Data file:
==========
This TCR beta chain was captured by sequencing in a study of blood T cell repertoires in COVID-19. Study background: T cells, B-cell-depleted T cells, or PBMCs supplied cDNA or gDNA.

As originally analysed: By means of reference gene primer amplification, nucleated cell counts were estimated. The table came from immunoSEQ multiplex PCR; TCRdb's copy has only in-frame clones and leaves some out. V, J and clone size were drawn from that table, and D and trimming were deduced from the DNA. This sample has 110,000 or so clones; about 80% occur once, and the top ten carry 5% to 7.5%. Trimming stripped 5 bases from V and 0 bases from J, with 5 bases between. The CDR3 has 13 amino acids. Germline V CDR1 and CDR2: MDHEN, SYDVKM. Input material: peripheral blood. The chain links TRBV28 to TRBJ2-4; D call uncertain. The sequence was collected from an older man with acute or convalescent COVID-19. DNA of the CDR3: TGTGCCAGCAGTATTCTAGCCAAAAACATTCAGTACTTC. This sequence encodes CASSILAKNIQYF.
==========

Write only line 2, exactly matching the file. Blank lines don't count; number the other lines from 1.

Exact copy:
As originally analysed: By means of reference gene primer amplification, nucleated cell counts were estimated. The table came from immunoSEQ multiplex PCR; TCRdb's copy has only in-frame clones and leaves some out. V, J and clone size were drawn from that table, and D and trimming were deduced from the DNA. This sample has 110,000 or so clones; about 80% occur once, and the top ten carry 5% to 7.5%. Trimming stripped 5 bases from V and 0 bases from J, with 5 bases between. The CDR3 has 13 amino acids. Germline V CDR1 and CDR2: MDHEN, SYDVKM. Input material: peripheral blood. The chain links TRBV28 to TRBJ2-4; D call uncertain. The sequence was collected from an older man with acute or convalescent COVID-19. DNA of the CDR3: TGTGCCAGCAGTATTCTAGCCAAAAACATTCAGTACTTC. This sequence encodes CASSILAKNIQYF.